1. Can Alice provide her final partial signature without knowing Bob’s offset?
  2. If (1) is true, then why getting back to Alice in the last step, couldn’t she simply produce her partial signature while submitting the transaction to Carol?

I’m a bit lost here I admit :sweat_smile:

Yes, because offset is not in the challenge e afaik.

So the challenge for the signature will in this case be

e = H(M | Ae + Be + Ce | Ar + Br + Cr)

The full signature they will produce will be for the following equation

e*(Ae + Be + Ce) + (Ar + Br + Cr)

The part Alice needs to contribute with her partial signature is

e*Ae + Ar

She knows Ae and Ar variables, but she can’t know e because if you revisit how we compute e you’ll see that she needs to know also the public excess and nonces of other participants (Be Ce Br Cr). So basically before anyone starts signing, they need to add up their public excess and nonces so that they can compute the challenge e which is required for signing.

P.S. I don’t know whether this 3/3 scheme has the same security, maybe it does, but we’d probably need to prove this scales and no funny business can happen through collusion of multiple parties.

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renzokuken’s questions were about my suggested simplification in which there is no Carol output and no Carol excess. Instead Carol is a mining pool that wants to be paid with a higher than minimum fee. If Bob’s offset is communicated to Carol but not to Alice, then Carol (and only Carol) can mine the final tx.

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Interesting. This also means that the transaction is never seen in the mempool and mining pools act as not only storage of slates but also as coinjoin servers if they have enough traffic.

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What happens in the event that

  • Alice sends transaction to Bob (Via Carol)
  • Carol receivevs transaction for Bob and then goes offline, permanently

Can Alice simply cancel the transaction? e.g. not finalise?

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In the approach proposed by me and @oryhp Carol would manage communication with Bob and eventually send it back to Alice for finalizing. Carol would charge a small fee for being online for both parties. Protocol is trustless.

In the approach proposed by @tromp Carol would manage communication with Bob but would no longer need to communicate back with Alice. Would still charge a fee and each of participants would communicate with Carol only once.

If Carol goes offline Alice has option to form a new transaction and use service provided by another pool equipped with SlateStore protocol. I imagine this would be a competitive market, those nodes that have better uptime would get more profits. The output used by Alice gets locked only locally, nobody apart from Alice and Carol knows about this event. If Carol screws up someone else might earn this fee.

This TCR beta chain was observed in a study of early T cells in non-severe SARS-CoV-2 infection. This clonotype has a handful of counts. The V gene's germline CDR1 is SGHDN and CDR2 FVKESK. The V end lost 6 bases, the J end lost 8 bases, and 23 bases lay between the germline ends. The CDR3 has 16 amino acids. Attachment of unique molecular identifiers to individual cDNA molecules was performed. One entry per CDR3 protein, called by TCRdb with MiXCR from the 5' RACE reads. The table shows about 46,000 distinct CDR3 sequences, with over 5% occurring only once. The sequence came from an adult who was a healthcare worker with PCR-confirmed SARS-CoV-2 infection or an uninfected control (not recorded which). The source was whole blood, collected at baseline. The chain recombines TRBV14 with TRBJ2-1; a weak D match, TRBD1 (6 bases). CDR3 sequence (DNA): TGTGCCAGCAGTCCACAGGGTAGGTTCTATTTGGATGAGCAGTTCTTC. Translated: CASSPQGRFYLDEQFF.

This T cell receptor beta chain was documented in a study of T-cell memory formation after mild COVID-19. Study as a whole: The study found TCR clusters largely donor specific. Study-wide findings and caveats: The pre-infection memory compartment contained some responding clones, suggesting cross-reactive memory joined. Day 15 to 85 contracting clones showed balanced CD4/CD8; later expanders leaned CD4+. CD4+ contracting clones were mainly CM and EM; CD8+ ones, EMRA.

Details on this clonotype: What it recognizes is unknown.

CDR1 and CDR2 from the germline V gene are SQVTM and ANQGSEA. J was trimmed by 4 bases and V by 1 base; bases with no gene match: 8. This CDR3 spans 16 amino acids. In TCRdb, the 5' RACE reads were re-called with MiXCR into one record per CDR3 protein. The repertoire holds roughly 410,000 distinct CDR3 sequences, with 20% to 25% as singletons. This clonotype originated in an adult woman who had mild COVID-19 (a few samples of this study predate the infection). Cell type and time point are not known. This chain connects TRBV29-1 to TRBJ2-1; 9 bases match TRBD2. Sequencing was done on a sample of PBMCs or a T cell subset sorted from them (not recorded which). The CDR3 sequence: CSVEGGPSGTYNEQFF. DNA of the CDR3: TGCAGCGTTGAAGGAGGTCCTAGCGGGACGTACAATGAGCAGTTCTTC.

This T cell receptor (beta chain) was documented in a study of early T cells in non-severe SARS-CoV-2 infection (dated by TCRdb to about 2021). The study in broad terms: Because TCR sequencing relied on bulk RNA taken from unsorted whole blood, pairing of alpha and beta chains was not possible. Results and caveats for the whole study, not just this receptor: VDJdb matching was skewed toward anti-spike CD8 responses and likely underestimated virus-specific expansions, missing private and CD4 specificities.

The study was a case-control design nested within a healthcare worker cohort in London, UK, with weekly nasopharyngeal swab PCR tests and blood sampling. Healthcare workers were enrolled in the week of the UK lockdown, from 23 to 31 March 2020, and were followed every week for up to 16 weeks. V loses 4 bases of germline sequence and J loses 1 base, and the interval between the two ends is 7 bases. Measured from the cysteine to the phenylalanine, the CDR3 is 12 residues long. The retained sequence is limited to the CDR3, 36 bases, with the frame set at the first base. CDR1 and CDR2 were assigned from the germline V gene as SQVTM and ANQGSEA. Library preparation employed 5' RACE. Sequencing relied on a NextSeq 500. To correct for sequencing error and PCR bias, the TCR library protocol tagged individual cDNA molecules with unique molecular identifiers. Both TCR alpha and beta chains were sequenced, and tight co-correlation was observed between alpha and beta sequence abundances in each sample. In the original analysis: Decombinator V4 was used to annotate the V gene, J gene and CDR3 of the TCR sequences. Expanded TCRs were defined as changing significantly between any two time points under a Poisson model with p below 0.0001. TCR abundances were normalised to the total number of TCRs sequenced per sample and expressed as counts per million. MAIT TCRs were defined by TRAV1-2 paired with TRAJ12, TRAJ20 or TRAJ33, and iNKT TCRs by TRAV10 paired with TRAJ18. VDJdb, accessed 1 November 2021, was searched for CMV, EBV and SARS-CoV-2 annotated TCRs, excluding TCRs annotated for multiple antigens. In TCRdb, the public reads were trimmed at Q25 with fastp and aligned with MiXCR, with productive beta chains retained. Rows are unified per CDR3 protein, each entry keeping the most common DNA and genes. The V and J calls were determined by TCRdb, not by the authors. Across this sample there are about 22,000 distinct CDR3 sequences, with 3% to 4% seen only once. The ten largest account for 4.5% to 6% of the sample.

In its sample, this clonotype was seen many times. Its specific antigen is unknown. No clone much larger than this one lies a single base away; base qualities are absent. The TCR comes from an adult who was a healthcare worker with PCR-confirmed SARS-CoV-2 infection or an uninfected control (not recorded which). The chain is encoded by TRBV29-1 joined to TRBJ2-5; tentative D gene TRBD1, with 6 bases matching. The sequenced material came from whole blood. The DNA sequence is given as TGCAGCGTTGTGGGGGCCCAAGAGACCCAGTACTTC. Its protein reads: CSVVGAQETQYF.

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Beam has a public offline address. I will try to draft a RFC for this idea.

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Post the link to the technical information here if you can find it.
There have been historically a lot of discussions on “non-interactive” transactions (transactions without the need to be online) with some reasonable solutions presented, but all come with some downsides in terms of complexity and scaling, which I why so far no decisions was made to implement them. I assume this is a similar solution. If it would be technically much different, it would make more sense to discuss it then if it is a solution which has already been discussed in the past.

Some past proposals for non-interactive transactions:

Unfortunately I could not find any details on how Beam made it work.

The protocol I advocate for is fully interactive, just interaction is coordinated via third party which makes it not necessarily for participants to be online at same time.

Personally I don’t see the problem with ツ being interactive, especially if it brings scalability and/or privacy benefits.

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I fully agree!
The problem is not interactivity, we just need to use interactivity properly and think of practical solutions such as a third party to fall back to in case the receiver is offline.
I wish we could cram more information in those slate-pack addresses, like a backup channel or third party address to send to. Ideally It would be like a small script of if this then than do that, if not possible do something else, like a smart contract.

:thinking:Maybe I am going about it in the wrong way, it should not be in the slatepack address itself, it should be a QR code with in it a json that represent a small script that contains the slate-address and backup channels. In that way there is much lesss size restriction.